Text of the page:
First, introduce myself and my learning experiences with the language, encouraging dialogue and conversation, which helps to create a connection to the student's learning experience and to myself as their tutor .Next, have an idea of what the student's goals are. Then, I would evaluate the student's current levels through brief written and oral conversation placement exams. Finally, lay out the direction you intend on orienting your lessons with the student's level in mind. Allow the student to ask any questions about future lessons, and respond to his or her answers providing reasons behind every activity and exercise that you plan on conducting in the future.
How can you help a student become an independent learner?
Allow room for error. No one is perfect, and if the student knows this, it helps them to learn at their own pace. Correct errors at the end of the class period as opposed to disrupting the flow of the class with corrections every few minutes.
How would you help a student stay motivated?
I encourage my students through positive feedback. It is important to vary activities for each lesson based on the student's learning style. Cater activities to the student's learning style and interests. Conversational evaluations in the language always seem to excite my students.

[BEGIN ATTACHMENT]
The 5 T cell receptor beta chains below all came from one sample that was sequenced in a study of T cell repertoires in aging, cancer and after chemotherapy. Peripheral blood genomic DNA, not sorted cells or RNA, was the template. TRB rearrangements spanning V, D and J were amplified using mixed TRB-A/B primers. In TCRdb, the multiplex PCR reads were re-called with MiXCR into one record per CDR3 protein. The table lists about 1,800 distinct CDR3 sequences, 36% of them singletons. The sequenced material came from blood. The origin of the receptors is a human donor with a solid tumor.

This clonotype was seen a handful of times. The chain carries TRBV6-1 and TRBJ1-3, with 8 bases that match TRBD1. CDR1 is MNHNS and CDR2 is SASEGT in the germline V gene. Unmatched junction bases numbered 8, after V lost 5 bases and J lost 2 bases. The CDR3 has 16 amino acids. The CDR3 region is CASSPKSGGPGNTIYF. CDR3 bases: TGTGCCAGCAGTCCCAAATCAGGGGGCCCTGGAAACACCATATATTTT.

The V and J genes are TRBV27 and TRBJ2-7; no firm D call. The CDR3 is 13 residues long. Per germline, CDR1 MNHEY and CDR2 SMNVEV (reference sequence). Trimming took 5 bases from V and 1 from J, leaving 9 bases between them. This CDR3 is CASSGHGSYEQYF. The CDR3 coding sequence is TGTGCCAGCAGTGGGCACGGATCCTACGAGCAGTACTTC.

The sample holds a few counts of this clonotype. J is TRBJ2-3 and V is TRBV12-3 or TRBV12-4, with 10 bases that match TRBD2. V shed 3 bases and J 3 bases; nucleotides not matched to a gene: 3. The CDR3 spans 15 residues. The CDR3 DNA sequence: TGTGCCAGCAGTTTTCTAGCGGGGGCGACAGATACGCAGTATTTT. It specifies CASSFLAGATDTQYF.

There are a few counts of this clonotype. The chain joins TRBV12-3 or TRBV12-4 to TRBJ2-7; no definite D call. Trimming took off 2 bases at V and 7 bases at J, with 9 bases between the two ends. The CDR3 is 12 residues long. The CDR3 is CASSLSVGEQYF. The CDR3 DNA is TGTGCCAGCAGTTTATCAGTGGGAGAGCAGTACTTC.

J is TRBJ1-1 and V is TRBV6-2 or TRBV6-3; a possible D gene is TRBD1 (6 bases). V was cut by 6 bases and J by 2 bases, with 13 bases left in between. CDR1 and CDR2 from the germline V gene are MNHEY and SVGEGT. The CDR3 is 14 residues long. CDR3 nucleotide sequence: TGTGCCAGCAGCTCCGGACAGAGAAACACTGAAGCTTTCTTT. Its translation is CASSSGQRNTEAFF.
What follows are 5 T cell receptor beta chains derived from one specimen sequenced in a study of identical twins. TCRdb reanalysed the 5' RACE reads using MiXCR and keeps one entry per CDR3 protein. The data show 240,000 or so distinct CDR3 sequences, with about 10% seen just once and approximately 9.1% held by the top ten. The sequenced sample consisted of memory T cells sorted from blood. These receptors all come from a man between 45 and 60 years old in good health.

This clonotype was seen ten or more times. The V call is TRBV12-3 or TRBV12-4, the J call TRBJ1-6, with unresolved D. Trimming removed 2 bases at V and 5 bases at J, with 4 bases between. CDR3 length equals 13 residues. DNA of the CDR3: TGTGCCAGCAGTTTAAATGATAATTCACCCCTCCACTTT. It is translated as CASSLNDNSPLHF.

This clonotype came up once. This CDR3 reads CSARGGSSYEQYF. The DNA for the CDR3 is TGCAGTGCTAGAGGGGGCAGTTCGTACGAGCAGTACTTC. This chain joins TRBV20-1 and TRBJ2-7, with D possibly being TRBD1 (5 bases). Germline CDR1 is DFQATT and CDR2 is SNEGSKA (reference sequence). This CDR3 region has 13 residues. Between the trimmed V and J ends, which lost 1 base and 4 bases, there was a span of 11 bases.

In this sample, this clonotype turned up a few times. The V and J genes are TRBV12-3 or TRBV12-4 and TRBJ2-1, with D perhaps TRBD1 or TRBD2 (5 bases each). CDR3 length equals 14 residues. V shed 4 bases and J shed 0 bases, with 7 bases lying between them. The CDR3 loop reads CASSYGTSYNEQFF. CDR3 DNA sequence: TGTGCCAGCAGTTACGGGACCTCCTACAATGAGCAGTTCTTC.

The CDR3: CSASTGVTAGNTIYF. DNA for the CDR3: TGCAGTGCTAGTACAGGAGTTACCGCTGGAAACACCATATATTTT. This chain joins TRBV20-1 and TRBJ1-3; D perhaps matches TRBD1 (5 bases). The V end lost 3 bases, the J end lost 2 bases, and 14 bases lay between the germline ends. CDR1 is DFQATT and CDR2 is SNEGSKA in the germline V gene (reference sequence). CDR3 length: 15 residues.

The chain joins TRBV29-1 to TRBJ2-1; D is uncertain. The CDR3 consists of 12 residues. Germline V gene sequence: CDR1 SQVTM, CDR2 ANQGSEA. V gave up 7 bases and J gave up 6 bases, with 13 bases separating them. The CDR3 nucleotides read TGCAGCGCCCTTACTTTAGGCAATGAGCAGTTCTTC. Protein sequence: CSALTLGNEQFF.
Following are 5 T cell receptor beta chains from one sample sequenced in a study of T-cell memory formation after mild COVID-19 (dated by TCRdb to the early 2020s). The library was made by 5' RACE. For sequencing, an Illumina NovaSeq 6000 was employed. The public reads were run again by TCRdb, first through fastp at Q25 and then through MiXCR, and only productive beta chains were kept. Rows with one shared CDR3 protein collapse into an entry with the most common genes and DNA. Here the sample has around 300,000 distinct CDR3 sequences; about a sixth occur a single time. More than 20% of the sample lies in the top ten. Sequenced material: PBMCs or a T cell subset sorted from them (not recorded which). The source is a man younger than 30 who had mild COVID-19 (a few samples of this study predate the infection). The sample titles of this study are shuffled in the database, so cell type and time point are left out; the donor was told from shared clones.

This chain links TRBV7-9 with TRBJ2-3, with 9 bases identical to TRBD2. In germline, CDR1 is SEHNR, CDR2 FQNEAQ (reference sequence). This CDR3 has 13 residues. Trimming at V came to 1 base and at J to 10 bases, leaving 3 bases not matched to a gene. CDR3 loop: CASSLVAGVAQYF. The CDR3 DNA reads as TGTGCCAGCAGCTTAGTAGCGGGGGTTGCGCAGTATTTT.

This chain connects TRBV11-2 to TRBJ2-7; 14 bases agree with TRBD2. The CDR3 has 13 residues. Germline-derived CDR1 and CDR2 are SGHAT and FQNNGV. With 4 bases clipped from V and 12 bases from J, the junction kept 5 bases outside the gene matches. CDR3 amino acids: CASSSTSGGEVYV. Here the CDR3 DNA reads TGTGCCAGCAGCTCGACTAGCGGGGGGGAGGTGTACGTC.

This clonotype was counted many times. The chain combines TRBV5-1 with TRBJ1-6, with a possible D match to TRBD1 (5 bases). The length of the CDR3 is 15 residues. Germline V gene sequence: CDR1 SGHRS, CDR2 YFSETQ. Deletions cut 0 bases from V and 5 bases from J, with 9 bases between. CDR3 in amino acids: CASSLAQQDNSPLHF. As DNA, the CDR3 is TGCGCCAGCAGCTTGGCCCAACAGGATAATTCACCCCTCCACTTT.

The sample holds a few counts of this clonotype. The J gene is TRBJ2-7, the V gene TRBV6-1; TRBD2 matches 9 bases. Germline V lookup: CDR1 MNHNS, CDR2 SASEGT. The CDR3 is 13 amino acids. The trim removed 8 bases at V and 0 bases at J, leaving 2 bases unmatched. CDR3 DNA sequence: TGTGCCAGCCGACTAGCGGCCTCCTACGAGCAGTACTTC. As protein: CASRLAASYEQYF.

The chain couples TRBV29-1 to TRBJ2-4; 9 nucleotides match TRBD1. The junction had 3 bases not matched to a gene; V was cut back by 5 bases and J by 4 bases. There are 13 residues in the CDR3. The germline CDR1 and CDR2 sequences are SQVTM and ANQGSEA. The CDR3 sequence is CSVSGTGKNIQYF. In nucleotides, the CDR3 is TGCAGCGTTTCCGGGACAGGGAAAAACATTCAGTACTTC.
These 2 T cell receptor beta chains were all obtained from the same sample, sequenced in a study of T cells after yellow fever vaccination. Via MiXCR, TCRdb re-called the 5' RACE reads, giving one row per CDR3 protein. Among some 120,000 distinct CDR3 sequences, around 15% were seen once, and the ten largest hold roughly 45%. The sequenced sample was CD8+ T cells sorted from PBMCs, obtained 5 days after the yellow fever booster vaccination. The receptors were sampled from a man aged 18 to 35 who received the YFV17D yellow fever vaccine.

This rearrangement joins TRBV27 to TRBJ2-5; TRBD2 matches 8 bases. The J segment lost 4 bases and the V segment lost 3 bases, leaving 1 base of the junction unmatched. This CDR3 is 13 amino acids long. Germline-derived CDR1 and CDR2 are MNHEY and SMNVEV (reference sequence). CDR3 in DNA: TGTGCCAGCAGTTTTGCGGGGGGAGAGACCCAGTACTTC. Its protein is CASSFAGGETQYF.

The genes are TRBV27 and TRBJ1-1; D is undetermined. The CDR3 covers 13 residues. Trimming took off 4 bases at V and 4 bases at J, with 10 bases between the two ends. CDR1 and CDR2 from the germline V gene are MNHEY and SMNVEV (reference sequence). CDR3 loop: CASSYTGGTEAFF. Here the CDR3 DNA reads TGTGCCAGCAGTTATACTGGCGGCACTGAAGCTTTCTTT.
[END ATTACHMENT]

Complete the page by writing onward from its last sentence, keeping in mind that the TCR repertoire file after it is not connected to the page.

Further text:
If a student has difficulty learning a skill or concept, what would you do?
Take the time to write it out for them. My lessons are always structured in a way where students are free to interrupt the general flow of the class to ask questions about specific grammar concepts or other things they may be finding difficult. I relay my explanations on a mini-whiteboard to help students grasp difficult topics or concepts.
How do you help students who are struggling with reading comprehension?
Reading comprehension becomes much easier the more one reads. As my student reads, I encourage them to underline or jot down words they may not be familiar with, and then to refer back to them once the reading has been completed. I incorporate reading analysis guides for certain texts that help students think more critically while reading assigned material.
What strategies have you found to be most successful when you start to work with a student?
Outlining and communicating the lesson plan and learning objectives for each lesson. At the start of each class, review last week's material to make sure that the students are retaining what was learned.